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Cold Eyes of Fear

Cold Eyes of Fear

Italy/Spain: Enzo G. Castellari, 1971

A young lawyer, Peter Baddell (Gianni Garko), picks up an Italian party girl, Anna (Giovanna Ralli), during a night on the town, and takes her back to his uncle’s country retreat for a bit of slap and tickle. Once there, however, they find the butler dead and themselves being held at gunpoint by two thugs, Quill (Julian Mateos) and Welt (Frank Wolff), both of whom have unsavoury plans for uncle dearest (Fernando Rey).

This film has been described as Castellari’s only giallo - he tends to be better known for his poliziesco titles, such as Street Law and The Heroin Busters - but that description is a little misleading, as it has more in common with exploitation shockers like The Last House on the Left, Night Train Murders or The House on the Edge of the Park (all of which, incidentally, came along after this) than any of Argento or Martino’s efforts. Indeed, the most traditional giallo moment comes at the very start of the film, in which a knife-wielding killer disrobes a terrified blonde starlet; even this, though, turns out to be nothing more than a play being put on for a crowd of pompous yuppies. Is it just me or is Castellari poking fun at his audience?

Cold Eyes of Fear

As with Aldo Lado’s Night Train Murders, Cold Eyes of Fear observes a tension between superficial consumerism-fuelled lifestyles and brutal, unprovoked acts of cruelty, creating a false air of civility and then tearing it down: it’s the feigned politeness of the two thugs, combined with the occasional sudden burst of violence, that makes them disturbing. On the other hand, they’re never quite as brutal as one would normally expect from an exploitation film of this variety (they give their hostages so many second chances that it becomes a little ridiculous). The film is definitely tense, though (with my copy, cropped to 1.85:1 from its original 2.35:1, arguably even more claustrophobic than Castellari must have originally intended), although it does begin to lag a bit in the second half. Even so, Castellari still manages to overdo the fisticuffs for which his police thrillers are so famous. And, of course, in the end it does the predictable “Who are the real savages?” role reversal for which these films are so well-known.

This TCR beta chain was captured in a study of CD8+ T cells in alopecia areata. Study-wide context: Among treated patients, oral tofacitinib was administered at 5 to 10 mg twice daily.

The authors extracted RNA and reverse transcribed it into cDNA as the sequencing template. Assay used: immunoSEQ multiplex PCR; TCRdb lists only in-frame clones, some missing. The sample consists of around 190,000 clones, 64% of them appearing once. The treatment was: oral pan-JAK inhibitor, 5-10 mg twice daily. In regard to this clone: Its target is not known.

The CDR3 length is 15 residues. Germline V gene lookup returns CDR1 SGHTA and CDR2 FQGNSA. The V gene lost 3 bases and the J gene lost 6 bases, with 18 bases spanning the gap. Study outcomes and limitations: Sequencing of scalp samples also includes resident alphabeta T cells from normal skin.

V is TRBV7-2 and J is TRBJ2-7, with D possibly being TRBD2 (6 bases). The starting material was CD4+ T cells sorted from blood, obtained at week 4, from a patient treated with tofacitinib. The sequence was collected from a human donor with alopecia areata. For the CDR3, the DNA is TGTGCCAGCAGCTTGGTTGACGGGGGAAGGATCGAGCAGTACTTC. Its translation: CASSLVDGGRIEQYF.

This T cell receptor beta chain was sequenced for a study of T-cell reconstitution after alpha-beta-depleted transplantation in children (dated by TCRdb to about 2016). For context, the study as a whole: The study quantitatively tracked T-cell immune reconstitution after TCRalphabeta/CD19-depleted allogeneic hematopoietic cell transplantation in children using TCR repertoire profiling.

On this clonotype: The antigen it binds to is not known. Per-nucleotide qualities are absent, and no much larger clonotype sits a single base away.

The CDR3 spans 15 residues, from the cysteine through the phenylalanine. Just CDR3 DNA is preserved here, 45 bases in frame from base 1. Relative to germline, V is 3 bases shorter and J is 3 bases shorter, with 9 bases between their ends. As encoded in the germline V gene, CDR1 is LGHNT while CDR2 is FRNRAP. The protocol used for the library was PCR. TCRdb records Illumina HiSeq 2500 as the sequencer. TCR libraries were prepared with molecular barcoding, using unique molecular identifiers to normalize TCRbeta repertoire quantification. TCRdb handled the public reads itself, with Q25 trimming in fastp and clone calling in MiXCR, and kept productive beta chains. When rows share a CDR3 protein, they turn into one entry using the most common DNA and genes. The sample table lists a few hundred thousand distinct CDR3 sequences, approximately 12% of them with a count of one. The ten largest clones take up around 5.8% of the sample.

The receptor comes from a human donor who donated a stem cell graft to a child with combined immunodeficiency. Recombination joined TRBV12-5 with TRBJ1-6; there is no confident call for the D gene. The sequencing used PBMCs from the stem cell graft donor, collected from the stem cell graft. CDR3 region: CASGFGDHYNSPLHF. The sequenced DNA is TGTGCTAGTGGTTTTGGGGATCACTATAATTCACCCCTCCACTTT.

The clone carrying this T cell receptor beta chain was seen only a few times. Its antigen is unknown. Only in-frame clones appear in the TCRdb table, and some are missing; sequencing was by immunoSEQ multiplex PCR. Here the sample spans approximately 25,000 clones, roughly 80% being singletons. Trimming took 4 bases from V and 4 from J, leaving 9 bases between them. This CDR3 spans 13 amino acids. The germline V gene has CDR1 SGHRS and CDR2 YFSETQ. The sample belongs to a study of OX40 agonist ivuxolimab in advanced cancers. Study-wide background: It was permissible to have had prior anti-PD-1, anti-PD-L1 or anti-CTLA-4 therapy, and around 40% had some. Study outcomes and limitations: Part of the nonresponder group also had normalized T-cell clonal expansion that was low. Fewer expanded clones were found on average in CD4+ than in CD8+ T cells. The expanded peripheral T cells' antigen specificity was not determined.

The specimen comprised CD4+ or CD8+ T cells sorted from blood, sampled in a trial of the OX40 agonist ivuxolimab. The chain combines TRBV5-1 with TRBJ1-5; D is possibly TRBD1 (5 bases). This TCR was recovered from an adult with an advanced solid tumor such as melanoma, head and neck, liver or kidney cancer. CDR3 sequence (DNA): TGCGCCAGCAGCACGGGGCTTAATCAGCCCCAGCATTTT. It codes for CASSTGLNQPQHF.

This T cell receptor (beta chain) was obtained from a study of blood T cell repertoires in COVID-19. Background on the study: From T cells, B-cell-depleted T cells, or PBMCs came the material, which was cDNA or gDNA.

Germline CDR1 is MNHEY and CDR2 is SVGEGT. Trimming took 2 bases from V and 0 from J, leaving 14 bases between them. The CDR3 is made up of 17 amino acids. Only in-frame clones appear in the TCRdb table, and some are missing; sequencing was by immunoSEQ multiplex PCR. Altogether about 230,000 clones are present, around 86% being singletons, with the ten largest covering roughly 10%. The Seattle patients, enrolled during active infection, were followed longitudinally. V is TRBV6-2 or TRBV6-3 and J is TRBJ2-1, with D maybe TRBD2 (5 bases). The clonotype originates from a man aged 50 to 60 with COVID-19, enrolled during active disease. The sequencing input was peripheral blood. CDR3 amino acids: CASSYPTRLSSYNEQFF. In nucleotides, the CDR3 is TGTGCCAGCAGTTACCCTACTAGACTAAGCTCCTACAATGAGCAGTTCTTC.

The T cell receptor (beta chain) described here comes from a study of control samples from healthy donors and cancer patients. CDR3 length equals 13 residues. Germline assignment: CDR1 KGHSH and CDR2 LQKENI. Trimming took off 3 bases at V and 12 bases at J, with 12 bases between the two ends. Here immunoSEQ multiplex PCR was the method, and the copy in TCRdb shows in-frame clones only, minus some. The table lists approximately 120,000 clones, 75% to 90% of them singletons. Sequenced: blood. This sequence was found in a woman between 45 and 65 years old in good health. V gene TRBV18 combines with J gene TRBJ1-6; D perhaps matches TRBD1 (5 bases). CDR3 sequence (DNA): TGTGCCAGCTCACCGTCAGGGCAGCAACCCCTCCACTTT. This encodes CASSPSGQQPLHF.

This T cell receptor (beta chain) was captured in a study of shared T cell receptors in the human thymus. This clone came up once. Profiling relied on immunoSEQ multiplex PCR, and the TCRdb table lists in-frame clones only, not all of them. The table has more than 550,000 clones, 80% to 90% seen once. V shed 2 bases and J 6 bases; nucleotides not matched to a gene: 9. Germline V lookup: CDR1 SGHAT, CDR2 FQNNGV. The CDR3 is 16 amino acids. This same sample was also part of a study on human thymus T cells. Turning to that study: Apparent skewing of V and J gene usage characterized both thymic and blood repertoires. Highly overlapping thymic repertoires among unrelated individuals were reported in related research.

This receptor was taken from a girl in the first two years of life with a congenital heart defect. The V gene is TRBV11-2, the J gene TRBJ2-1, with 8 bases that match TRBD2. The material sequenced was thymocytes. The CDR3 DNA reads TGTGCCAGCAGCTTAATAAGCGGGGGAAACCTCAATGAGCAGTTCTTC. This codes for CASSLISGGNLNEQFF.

I’m not sure I’d call this essential viewing by any stretch of the imagination. I liked it, but Castellari’s poliziesco thrillers are better. It ultimately lacks a Franco Nero or Fabio Testi figure to give it that extra kick. 6/10

PS. You can read another review of this film, by Keith Brown, at Giallo Fever.

 
Posted: Thursday, March 08, 2007 at 3:00 PM | Comments: 8
Categories: Cinema | Gialli | Reviews

 
Comments

1.

What version of this film did you watch? I think there has been a UK and US release but I have never seen much in the way of details about the specifications of either DVD release.

Is it a title I should be putting down on my "Gialli to watch list"?

By the way I still have a plethora of Krimi pictures I want to get my hands on, so any comments/reviews/suggestions would be great.

Posted by: Count Fosco, March 8, 2007 4:18 PM

2.

The copy I’ve got is PAL, but I’m not sure of the source. I have a feeling it’s one of these “unofficial” releases (I actually only have it on a DVD-R).

Not sure if you’ll want to put it on your list or not - it’s not what I’d call a must-have title, but it’s watchable enough.

Afraid I can’t advise on the krimis at the moment - the only one I’ve seen is Zimmer 13. Have you had a chance to see that one yet?

Posted by: Whiggles, March 8, 2007 4:26 PM

3.

By the way, Lee, just to let you know that I got your email and will respond shortly. Just finishing up a review for DVD Times (with a deadline of midnight). :D

Posted by: Whiggles, March 8, 2007 4:30 PM

4.

No rush Michael. Just wanted to get back in the habit of leaving comments as I have often wanted ask questions and post remarks but let myself get distracted by time constraints.

I haven't managed to see Zimmer 13 but I think there is a KRIMI box set available that I might try and pick up. Of course only if funds permit.

Best of luck with the review, I look forward to have a read through it over at DVD Times at a later date. :)

Posted by: Count Fosco, March 8, 2007 5:22 PM

5.

I believe you can get this on the UK Salvation DVD label. I saw it recently in Virgin.

Posted by: Baron Scarpia, March 8, 2007 9:52 PM

6.

Never seen this but it's worth mentioning that other than his poliziesco Castellari did also direct at least a couple of good spaghetti westerns in Keoma and Johnny Hamlet and of course he also made Inglorious Bastards which now appears to be most famous as the title of a film Quentin Tarantino hasn't made yet.
All three are well worth watching.

Posted by: , March 8, 2007 11:43 PM

7.

Yeah, I’m quite interested to see Castellari’s westerns too. My only experiences with his work so far have been this and the three poliziesco titles released by Blue Underground.

Posted by: Whiggles, March 9, 2007 10:56 PM

8.

Castellari's westerns are very elemental, founded on archetypes. Wasn't a big fan of COLD EYES OF FEAR: I saw it once, a decade or so ago. It seemed a little unsure of its genre: it's definitely not a giallo, and at the same time it's not a poliziesco--it's more of a melodrama.

When compared with its obvious model, THE DESPERATE HOURS, which is a truly great movie, COLD EYES OF FEAR looks positively anaemic. It's only bonus is a good Morricone jazz score.

Posted by: Bogart, March 11, 2007 2:42 PM

Comments on this entry and all entries up to and including June 30th 2009 have been closed. The discussion continues on the new Land of Whimsy blog:

https://www.landofwhimsy.com

 

 
 
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